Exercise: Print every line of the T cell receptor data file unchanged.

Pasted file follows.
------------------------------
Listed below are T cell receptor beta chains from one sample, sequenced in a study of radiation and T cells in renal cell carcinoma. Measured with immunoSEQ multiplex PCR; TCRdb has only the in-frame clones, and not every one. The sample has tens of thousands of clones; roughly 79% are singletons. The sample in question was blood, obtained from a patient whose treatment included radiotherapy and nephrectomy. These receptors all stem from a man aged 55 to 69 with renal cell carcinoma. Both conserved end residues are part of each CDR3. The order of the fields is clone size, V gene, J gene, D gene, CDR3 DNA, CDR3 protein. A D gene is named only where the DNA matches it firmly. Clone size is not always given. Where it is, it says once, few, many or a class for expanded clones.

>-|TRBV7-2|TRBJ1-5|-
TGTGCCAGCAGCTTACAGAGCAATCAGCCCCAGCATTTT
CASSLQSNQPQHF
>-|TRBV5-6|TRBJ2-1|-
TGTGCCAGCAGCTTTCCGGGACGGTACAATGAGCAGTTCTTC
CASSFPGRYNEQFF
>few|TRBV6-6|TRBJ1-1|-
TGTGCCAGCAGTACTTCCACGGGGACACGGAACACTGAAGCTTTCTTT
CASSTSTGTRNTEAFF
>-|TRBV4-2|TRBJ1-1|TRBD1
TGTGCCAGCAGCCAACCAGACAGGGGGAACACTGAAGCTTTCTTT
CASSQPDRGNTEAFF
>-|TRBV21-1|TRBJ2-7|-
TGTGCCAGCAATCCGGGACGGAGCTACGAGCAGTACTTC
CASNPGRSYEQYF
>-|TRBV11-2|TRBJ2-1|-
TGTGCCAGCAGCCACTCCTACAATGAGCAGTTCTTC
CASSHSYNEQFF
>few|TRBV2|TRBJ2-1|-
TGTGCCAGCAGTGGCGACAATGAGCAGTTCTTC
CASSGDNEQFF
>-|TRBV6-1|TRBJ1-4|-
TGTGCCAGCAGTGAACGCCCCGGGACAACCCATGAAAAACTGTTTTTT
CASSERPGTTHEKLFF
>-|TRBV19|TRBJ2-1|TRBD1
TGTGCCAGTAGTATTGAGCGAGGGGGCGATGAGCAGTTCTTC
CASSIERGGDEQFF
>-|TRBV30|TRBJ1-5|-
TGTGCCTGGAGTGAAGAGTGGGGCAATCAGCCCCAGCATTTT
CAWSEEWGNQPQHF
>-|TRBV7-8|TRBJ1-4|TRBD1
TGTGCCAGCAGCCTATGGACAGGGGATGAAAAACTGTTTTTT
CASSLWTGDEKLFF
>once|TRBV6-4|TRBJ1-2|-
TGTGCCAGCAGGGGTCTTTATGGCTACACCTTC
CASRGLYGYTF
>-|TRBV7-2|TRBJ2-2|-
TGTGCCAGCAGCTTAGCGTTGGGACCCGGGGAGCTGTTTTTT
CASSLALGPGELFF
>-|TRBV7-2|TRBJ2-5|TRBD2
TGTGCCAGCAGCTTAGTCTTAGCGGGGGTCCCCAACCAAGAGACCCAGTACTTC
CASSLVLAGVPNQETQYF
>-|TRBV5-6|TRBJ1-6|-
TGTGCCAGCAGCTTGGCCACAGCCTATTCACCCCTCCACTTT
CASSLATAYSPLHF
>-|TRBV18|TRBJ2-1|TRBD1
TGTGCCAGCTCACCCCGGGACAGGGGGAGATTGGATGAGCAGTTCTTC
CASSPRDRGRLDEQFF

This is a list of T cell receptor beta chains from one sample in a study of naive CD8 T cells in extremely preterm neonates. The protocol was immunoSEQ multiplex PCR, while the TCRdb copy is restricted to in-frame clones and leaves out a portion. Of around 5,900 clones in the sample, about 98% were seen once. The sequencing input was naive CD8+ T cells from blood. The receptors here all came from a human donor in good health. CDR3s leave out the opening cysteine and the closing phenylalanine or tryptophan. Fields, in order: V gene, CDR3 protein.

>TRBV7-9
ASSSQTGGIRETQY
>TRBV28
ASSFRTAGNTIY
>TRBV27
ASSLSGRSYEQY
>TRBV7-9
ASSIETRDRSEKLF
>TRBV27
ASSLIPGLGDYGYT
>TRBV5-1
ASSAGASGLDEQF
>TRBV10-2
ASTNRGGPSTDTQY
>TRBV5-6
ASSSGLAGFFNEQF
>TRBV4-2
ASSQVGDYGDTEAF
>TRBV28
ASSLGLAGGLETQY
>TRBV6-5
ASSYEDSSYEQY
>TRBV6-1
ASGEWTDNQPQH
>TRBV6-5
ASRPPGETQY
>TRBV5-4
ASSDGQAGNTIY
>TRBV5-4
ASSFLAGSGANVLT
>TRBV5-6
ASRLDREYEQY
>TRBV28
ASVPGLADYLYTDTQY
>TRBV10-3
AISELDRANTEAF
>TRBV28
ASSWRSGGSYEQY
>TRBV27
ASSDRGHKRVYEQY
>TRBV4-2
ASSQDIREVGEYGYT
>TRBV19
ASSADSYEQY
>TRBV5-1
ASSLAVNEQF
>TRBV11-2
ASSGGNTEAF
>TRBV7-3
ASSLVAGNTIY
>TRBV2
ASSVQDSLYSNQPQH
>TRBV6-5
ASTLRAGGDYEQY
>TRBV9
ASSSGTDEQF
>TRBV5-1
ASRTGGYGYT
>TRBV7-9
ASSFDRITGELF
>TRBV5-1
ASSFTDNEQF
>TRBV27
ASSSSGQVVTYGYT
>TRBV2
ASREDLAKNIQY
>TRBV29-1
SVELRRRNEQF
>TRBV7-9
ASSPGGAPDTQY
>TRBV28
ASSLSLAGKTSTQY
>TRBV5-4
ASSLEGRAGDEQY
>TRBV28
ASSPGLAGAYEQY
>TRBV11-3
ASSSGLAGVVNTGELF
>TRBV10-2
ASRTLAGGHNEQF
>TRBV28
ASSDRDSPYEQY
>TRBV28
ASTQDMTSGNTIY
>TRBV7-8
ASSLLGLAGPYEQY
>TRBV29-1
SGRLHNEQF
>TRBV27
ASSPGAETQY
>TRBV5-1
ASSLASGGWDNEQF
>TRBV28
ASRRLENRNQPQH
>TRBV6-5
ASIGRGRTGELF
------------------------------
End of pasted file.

Listed below are T cell receptor beta chains from one sample, sequenced in a study of radiation and T cells in renal cell carcinoma. Measured with immunoSEQ multiplex PCR; TCRdb has only the in-frame clones, and not every one. The sample has tens of thousands of clones; roughly 79% are singletons. The sample in question was blood, obtained from a patient whose treatment included radiotherapy and nephrectomy. These receptors all stem from a man aged 55 to 69 with renal cell carcinoma. Both conserved end residues are part of each CDR3. The order of the fields is clone size, V gene, J gene, D gene, CDR3 DNA, CDR3 protein. A D gene is named only where the DNA matches it firmly. Clone size is not always given. Where it is, it says once, few, many or a class for expanded clones.

>-|TRBV7-2|TRBJ1-5|-
TGTGCCAGCAGCTTACAGAGCAATCAGCCCCAGCATTTT
CASSLQSNQPQHF
>-|TRBV5-6|TRBJ2-1|-
TGTGCCAGCAGCTTTCCGGGACGGTACAATGAGCAGTTCTTC
CASSFPGRYNEQFF
>few|TRBV6-6|TRBJ1-1|-
TGTGCCAGCAGTACTTCCACGGGGACACGGAACACTGAAGCTTTCTTT
CASSTSTGTRNTEAFF
>-|TRBV4-2|TRBJ1-1|TRBD1
TGTGCCAGCAGCCAACCAGACAGGGGGAACACTGAAGCTTTCTTT
CASSQPDRGNTEAFF
>-|TRBV21-1|TRBJ2-7|-
TGTGCCAGCAATCCGGGACGGAGCTACGAGCAGTACTTC
CASNPGRSYEQYF
>-|TRBV11-2|TRBJ2-1|-
TGTGCCAGCAGCCACTCCTACAATGAGCAGTTCTTC
CASSHSYNEQFF
>few|TRBV2|TRBJ2-1|-
TGTGCCAGCAGTGGCGACAATGAGCAGTTCTTC
CASSGDNEQFF
>-|TRBV6-1|TRBJ1-4|-
TGTGCCAGCAGTGAACGCCCCGGGACAACCCATGAAAAACTGTTTTTT
CASSERPGTTHEKLFF
>-|TRBV19|TRBJ2-1|TRBD1
TGTGCCAGTAGTATTGAGCGAGGGGGCGATGAGCAGTTCTTC
CASSIERGGDEQFF
>-|TRBV30|TRBJ1-5|-
TGTGCCTGGAGTGAAGAGTGGGGCAATCAGCCCCAGCATTTT
CAWSEEWGNQPQHF
>-|TRBV7-8|TRBJ1-4|TRBD1
TGTGCCAGCAGCCTATGGACAGGGGATGAAAAACTGTTTTTT
CASSLWTGDEKLFF
>once|TRBV6-4|TRBJ1-2|-
TGTGCCAGCAGGGGTCTTTATGGCTACACCTTC
CASRGLYGYTF
>-|TRBV7-2|TRBJ2-2|-
TGTGCCAGCAGCTTAGCGTTGGGACCCGGGGAGCTGTTTTTT
CASSLALGPGELFF
>-|TRBV7-2|TRBJ2-5|TRBD2
TGTGCCAGCAGCTTAGTCTTAGCGGGGGTCCCCAACCAAGAGACCCAGTACTTC
CASSLVLAGVPNQETQYF
>-|TRBV5-6|TRBJ1-6|-
TGTGCCAGCAGCTTGGCCACAGCCTATTCACCCCTCCACTTT
CASSLATAYSPLHF
>-|TRBV18|TRBJ2-1|TRBD1
TGTGCCAGCTCACCCCGGGACAGGGGGAGATTGGATGAGCAGTTCTTC
CASSPRDRGRLDEQFF

This is a list of T cell receptor beta chains from one sample in a study of naive CD8 T cells in extremely preterm neonates. The protocol was immunoSEQ multiplex PCR, while the TCRdb copy is restricted to in-frame clones and leaves out a portion. Of around 5,900 clones in the sample, about 98% were seen once. The sequencing input was naive CD8+ T cells from blood. The receptors here all came from a human donor in good health. CDR3s leave out the opening cysteine and the closing phenylalanine or tryptophan. Fields, in order: V gene, CDR3 protein.

>TRBV7-9
ASSSQTGGIRETQY
>TRBV28
ASSFRTAGNTIY
>TRBV27
ASSLSGRSYEQY
>TRBV7-9
ASSIETRDRSEKLF
>TRBV27
ASSLIPGLGDYGYT
>TRBV5-1
ASSAGASGLDEQF
>TRBV10-2
ASTNRGGPSTDTQY
>TRBV5-6
ASSSGLAGFFNEQF
>TRBV4-2
ASSQVGDYGDTEAF
>TRBV28
ASSLGLAGGLETQY
>TRBV6-5
ASSYEDSSYEQY
>TRBV6-1
ASGEWTDNQPQH
>TRBV6-5
ASRPPGETQY
>TRBV5-4
ASSDGQAGNTIY
>TRBV5-4
ASSFLAGSGANVLT
>TRBV5-6
ASRLDREYEQY
>TRBV28
ASVPGLADYLYTDTQY
>TRBV10-3
AISELDRANTEAF
>TRBV28
ASSWRSGGSYEQY
>TRBV27
ASSDRGHKRVYEQY
>TRBV4-2
ASSQDIREVGEYGYT
>TRBV19
ASSADSYEQY
>TRBV5-1
ASSLAVNEQF
>TRBV11-2
ASSGGNTEAF
>TRBV7-3
ASSLVAGNTIY
>TRBV2
ASSVQDSLYSNQPQH
>TRBV6-5
ASTLRAGGDYEQY
>TRBV9
ASSSGTDEQF
>TRBV5-1
ASRTGGYGYT
>TRBV7-9
ASSFDRITGELF
>TRBV5-1
ASSFTDNEQF
>TRBV27
ASSSSGQVVTYGYT
>TRBV2
ASREDLAKNIQY
>TRBV29-1
SVELRRRNEQF
>TRBV7-9
ASSPGGAPDTQY
>TRBV28
ASSLSLAGKTSTQY
>TRBV5-4
ASSLEGRAGDEQY
>TRBV28
ASSPGLAGAYEQY
>TRBV11-3
ASSSGLAGVVNTGELF
>TRBV10-2
ASRTLAGGHNEQF
>TRBV28
ASSDRDSPYEQY
>TRBV28
ASTQDMTSGNTIY
>TRBV7-8
ASSLLGLAGPYEQY
>TRBV29-1
SGRLHNEQF
>TRBV27
ASSPGAETQY
>TRBV5-1
ASSLASGGWDNEQF
>TRBV28
ASRRLENRNQPQH
>TRBV6-5
ASIGRGRTGELF